Chronicles Magazine
Friday, March 1, 2002

Hague Tribunal and Chicago Tribune taken in by Hoaxters

by Thomas Fleming

"Victim by victim, the prosecution in Slobodan Milosevic´s war crimes trial is demonstrating that within hours of the start of NATO´s bombing campaign the Yugoslav government began executing a comprehensive and systematic plan to expel hundreds of thousands of Albanians from Kosovo."

After this breathless introduction, the Chicago Tribune´s Tom Hundley (February 28, 2002) goes on to describe the testimony of Halit Barani, who provided "one of the most chilling pieces of evidence introduced Wednesday," namely, a "list of ´Shiptars´ in Kosovska Mitrovica who must be summarily liquidated." Hundley goes on to explain that "Shiptar" is "the derogatory word Serbs use for Albanians." In America a racial slur aggravates a charge of murder. Too bad that "Shiptar" is also the word Albanians use for Albanians.

Milosevic cross-examined Halit Barani, the Kosovo Albanian politician who claims to have discovered the hit-list, asking him if he knew that two of his cousins were the main drug dealers in Mitrovica and that another relative had fled to Turkey after raping a medical student. Barani admitted the second charge but he denied that his cousins were dealers. Since law enforcement agencies throughout Europe have identified Kosovo Albanians and the KLA as the major players in the European heroin market, such an allegation is not so easy to dismiss.

Milosevic turned the tables on his accuser and charged him with compiling lists of Serbs to be liquidated and posting the names in the library and the Adriatic Hotel. Barani explained his hit-list as an exhibition "with photographs of massacred Albanians and next to the photos I put the names of the perpetrators." When pro-life groups post names and pictures of abortionists on wanted posters, they are accused of being accessories to murder. By this standard Barani did draw up something like a hit-list, but did the Yugoslav government? The list offered in evidence by Barani, according to Milosevic, is riddled with the kind of grammatical and spelling errors that Albanians (but not Serbs) typically make. The judge-prosecution team (it is pointless to maintain a distinction) are calling for expert witness to testify because in their zeal to get at the truth, prosecutors apparently did not locate anyone competent in the Serbian language.

Milosevic also cited evidence of Albanian crimes against Yugoslav policemen. Barani denied what everyone knows to be true, that the Kosovo Liberation Army was attacking and killing policemen in order to provoke the reprisals that would outrage international opinion. Those who support the Albanians regard such attacks as legitimate measures in a war of national liberation; others regard them as terrorism, but only members of the KLA would deny they took place. Barani also denied being a member of the KLA, and the Chicago Tribune´s correspondent and editors are apparently willing to take him at this word and pronounce Milosevic guilty as charged.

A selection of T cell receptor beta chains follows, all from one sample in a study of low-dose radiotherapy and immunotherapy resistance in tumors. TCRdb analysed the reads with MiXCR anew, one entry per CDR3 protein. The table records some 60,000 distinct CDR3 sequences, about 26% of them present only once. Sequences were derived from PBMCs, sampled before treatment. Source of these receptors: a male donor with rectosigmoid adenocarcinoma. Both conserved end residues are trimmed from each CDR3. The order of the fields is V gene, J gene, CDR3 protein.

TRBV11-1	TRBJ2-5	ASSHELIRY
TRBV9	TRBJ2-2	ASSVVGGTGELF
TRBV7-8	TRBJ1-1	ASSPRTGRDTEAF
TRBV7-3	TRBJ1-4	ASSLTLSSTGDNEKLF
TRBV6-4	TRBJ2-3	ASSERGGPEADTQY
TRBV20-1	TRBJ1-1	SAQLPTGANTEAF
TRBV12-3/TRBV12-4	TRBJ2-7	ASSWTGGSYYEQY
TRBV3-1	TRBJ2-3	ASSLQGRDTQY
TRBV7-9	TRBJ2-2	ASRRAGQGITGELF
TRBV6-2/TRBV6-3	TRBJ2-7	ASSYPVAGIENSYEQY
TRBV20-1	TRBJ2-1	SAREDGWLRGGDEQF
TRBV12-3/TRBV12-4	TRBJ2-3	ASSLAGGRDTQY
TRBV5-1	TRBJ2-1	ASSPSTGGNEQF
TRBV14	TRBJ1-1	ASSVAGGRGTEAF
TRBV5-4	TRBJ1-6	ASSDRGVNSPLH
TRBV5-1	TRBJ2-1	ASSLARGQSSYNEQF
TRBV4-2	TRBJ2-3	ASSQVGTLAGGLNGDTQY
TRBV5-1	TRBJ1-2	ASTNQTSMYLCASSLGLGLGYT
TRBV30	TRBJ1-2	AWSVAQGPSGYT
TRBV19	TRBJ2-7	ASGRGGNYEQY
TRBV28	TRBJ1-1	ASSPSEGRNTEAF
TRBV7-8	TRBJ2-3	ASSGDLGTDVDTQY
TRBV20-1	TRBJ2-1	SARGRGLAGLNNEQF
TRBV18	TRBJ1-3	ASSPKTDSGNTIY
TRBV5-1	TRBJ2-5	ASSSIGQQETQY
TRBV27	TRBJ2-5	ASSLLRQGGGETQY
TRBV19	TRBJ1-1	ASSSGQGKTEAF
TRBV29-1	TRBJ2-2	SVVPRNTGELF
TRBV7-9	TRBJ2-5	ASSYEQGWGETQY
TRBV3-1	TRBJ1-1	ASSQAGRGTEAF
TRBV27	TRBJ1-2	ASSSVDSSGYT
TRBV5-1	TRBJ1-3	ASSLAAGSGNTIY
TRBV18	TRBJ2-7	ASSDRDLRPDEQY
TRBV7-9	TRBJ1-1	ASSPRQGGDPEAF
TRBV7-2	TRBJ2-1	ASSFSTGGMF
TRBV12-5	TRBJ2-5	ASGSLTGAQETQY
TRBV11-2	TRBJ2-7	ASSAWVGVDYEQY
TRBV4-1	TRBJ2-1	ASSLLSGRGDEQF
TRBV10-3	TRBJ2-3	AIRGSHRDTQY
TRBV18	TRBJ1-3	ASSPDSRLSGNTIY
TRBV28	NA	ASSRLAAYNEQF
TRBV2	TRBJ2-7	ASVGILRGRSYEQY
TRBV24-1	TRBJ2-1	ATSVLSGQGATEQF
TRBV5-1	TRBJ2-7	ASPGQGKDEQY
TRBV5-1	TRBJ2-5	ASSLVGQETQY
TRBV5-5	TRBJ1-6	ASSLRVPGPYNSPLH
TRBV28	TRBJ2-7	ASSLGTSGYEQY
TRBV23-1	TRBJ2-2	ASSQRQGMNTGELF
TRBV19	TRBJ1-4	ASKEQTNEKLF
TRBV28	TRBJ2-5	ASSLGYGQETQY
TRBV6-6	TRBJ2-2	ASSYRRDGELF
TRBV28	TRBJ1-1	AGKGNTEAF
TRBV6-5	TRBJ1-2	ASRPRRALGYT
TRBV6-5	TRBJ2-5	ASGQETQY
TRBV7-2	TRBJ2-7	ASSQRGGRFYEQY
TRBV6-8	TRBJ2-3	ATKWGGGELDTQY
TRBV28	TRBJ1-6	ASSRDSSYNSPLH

If anyone at the Tribune had done a minimum of checking, he would have discovered that Halit Barani was the subject of a news story in December 31, 1999, when the Wall Street Journal ran a major piece debunking his credibility and linking him with the KLA, which gave him access to their precious satellite telephone network. The title is chillingly relevant to the current trial: "War in Kosovo Was Cruel, Bitter, Savage; Genocide it Wasn´t." The subtitle is equally telling, especially in the case of Barani´s testimony: "Tales of Mass Atrocity Arose And Were Passed Along, Often With Little Proof"

Barani had accused the Yugoslav government of murdering Albanian civilians and stuffing their bodies into the Trepca mine shaft. "Mr. Barani," commented the Journal´s reporters dryly, "is a former actor with a Karl Marx beard who summarizes Serb war crimes by showing a photo of a baby with a smashed skull. [He] spent the war moving from village to village with his manual typewriter, calling in reports to foreign radio services and diplomats with his daily allotment of three minutes on a KLA satellite phone."

His "eye-witness accounts" of these atrocities were spread around the world, and the Kosovo authorities even quoted a "U.S. embassy official in Athens as saying there are witnesses and still photos of trucks carrying bodies. Western journalists phoned the embassy, but a spokeswoman said she couldn´t find the supposed source." No better foundation could be found for other reports emanating ultimately from Barani´s overworked manual typewriter. Nonetheless, concluded reporters Daniel Pearl and Robert Block, "some commentators stated the theory as fact."

After debunking the factual evidence of Barani´s hoax, Pear and Block observed that even "Mr. Barani doesn´t completely stand by his story. ´I told everybody it was supposition, it was not confirmed information,´ he says. But he adds, ´For the Serbs, everything is possible.´" Mr. Barani´s credulity is easily explained by his zeal to establish an Albanian state and an Albanian´s natural desire to retaliate against his traditional enemy, the Serbs. What explains the credulity displayed by the Chicago Tribune and the AP wire, which ran a similar story? In reporting on the Hague Tribunal, "stating a theory as a fact" has become standard practice. A few days ago, these people were singing the praises of Daniel Pearl, a real reporter, who lost his life trying to get the facts of a story. The Tribune staff cannot even risk the paper cut they might receive if they looked up Shiptar in an Albanian dictionary. Instead of eulogizing Danny Pearl, they should be emulating him.

© Chronicles Magazine 2002
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